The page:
Tech maven Leo LaPorte has been saying on his radio show that you should use a Code Management System (CMS) for your website and not have a designer create a site for you.

I like to think my disagreement with Leo comes from a valid intellectual position and not my desire to protect my business position… just as I trust that his touting of CMS is impartial and does not stem from his desire to accommodate a sponsor of his program.

Actually, I do believe that Leo comes by his opinion honestly, but I honestly think he’s wrong.  Leo is a techy, geeky person.  Most people who hire me are looking to offload a task and they’re not looking to learn new tech skills.  They don’t want to take responsibility for building and maintaining their web site, even with user-friendly interfaces.  They want someone to do the web work for them.

A good CMS lets non-technical people create, update, and delete web pages.  And for fast moving businesses with staff dedicated to creating and changing web content, CMS is a good fit.

But, most of my clients don’t match this profile.  They don’t have scads of information to publish and change and republish on the Internet.  In fact, my biggest challenge with 90% of my clients is to get them to give me ANY content that I can publish.

I know what questions to ask and what hard copy materials to get copies of so that my clients can have a good-looking, informative web site.  These businessmen don’t need help getting content to the web;  they need assistance writing content!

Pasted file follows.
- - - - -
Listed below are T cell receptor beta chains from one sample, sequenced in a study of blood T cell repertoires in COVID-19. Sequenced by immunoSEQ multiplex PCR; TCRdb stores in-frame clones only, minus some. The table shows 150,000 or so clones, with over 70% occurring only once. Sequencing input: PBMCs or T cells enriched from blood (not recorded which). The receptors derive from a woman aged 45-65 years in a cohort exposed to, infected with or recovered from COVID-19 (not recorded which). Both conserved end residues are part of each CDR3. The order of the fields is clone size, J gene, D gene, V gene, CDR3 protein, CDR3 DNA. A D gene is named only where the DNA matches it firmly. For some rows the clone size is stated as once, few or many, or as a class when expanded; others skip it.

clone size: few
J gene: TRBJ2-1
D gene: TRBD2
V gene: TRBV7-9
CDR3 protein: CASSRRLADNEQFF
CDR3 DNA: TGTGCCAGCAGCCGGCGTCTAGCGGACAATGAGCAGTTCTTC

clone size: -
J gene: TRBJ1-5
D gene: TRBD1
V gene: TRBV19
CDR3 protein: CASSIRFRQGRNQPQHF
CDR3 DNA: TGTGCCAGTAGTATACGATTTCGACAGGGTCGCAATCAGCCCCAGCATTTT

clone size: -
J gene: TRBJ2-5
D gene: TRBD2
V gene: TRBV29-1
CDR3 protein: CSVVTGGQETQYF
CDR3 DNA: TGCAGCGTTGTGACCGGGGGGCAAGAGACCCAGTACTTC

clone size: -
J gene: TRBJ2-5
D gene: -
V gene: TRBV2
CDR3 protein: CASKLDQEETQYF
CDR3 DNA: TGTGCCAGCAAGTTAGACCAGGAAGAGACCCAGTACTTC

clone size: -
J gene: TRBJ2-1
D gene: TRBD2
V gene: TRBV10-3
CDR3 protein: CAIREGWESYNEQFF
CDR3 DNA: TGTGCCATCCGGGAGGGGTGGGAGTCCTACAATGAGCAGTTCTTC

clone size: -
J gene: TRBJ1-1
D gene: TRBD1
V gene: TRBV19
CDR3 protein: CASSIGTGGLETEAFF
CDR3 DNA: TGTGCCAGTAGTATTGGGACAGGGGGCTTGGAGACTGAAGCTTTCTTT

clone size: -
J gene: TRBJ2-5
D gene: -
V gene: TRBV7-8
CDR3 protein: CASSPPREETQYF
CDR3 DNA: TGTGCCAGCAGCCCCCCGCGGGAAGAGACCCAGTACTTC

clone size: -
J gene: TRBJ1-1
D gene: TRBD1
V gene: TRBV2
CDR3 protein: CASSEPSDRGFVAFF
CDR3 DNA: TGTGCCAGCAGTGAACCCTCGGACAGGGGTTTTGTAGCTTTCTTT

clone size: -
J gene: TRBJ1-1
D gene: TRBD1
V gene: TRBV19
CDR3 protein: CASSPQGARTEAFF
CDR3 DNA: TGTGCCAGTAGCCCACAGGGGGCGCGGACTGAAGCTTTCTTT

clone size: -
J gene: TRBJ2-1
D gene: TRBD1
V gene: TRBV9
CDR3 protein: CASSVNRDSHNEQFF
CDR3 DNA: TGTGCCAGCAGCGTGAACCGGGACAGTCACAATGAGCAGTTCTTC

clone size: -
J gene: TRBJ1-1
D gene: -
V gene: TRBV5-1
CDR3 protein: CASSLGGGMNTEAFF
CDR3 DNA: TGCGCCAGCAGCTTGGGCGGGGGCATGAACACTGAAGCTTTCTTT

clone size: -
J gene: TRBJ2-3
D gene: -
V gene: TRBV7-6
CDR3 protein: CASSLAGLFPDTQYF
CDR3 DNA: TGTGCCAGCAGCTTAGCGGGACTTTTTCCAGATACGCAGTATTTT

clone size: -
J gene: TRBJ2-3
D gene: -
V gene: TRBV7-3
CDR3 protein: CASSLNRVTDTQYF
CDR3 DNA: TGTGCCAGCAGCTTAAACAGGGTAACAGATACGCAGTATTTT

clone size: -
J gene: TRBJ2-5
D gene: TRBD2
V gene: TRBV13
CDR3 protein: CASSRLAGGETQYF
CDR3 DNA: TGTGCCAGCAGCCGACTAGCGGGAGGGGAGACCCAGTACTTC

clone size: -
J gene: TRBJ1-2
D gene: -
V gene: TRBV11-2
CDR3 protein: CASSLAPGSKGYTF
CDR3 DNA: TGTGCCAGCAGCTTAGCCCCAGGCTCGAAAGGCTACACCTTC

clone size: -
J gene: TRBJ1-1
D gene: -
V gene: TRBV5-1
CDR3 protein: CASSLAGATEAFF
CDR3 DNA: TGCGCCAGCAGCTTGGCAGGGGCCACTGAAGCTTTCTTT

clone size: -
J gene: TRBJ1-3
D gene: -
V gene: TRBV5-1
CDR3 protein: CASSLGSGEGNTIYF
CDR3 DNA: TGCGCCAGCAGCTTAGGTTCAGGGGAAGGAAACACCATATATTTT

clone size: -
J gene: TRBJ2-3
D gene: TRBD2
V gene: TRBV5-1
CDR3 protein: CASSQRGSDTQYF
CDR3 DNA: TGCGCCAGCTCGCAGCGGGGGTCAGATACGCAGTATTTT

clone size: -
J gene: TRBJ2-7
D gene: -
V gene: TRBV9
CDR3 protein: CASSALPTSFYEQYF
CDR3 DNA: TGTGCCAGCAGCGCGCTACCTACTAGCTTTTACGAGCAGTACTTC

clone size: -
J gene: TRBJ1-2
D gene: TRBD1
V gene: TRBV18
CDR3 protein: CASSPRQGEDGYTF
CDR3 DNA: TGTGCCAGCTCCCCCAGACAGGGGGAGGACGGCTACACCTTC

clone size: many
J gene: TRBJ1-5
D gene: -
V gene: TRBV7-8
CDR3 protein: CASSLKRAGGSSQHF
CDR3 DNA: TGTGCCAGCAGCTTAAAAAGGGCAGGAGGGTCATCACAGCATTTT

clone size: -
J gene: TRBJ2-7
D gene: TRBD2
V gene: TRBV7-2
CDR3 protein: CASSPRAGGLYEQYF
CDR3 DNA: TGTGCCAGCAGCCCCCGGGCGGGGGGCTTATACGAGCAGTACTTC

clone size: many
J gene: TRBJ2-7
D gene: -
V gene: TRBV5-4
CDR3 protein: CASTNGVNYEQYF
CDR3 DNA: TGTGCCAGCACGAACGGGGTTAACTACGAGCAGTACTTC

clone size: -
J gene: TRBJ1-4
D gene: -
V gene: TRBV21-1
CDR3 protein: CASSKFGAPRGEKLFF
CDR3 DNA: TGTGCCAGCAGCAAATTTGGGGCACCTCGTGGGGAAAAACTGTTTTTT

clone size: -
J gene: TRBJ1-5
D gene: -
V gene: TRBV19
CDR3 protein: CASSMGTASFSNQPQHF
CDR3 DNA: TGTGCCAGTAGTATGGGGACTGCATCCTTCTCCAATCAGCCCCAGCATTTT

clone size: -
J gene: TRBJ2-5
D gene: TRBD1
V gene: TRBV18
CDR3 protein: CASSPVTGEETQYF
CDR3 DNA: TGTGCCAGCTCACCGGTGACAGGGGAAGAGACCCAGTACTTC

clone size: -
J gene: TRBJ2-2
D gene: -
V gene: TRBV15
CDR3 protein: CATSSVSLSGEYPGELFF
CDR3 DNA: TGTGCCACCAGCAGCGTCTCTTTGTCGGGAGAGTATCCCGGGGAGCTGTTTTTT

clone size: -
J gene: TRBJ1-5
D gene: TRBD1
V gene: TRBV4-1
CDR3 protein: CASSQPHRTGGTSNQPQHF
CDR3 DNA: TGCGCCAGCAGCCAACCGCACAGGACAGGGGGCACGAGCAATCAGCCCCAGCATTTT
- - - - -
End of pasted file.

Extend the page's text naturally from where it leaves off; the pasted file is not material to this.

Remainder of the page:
Reason #2 that CMS doesn’t fit my clients is Control! Most code management systems come with templates and options that typically look 85% like what a client envisions.  That’s a great percentage, but in my experience 85% isn’t close enough to make a client happy.

At first look they say, “Oh, wow! Great!”

The next call they ask if the blue borders could be a shade darker.  That’s usually no problem.  But, then they want the search box to fit on the other side of the page under the date.  The technical problem for the designer is that the pre-made Search widget comes at a specific size (or location or something).  Of course, it can be customized, but only with an unreasonable amount of time and effort (and client money) for the benefit.

After explaining the cost of modifications to move up from a 85% match of client expectations to a 99% match, the client suspects that the designer is being difficult.  Even when the customer acknowledges that they are buying a template based product, it’s obvious that they are wondering WHY moving a box from one side of a page to the other would cost hundreds of dollars.

And, the payoff for all of the tradeoffs is the ability for the customer to do his own updates in the future.  And, that’s something he is likely to do very infrequently, if ever.

I believe that CMS templates will become more robust, easier to modify, and easier to use. But, up to this point, I am not willing to risk client frustration and dissatisfaction for a functionality that the customer isn’t going to use.

Leo?

By |2011-04-28T23:10:14+00:00May 15th, 2011|Web Design|0 Comments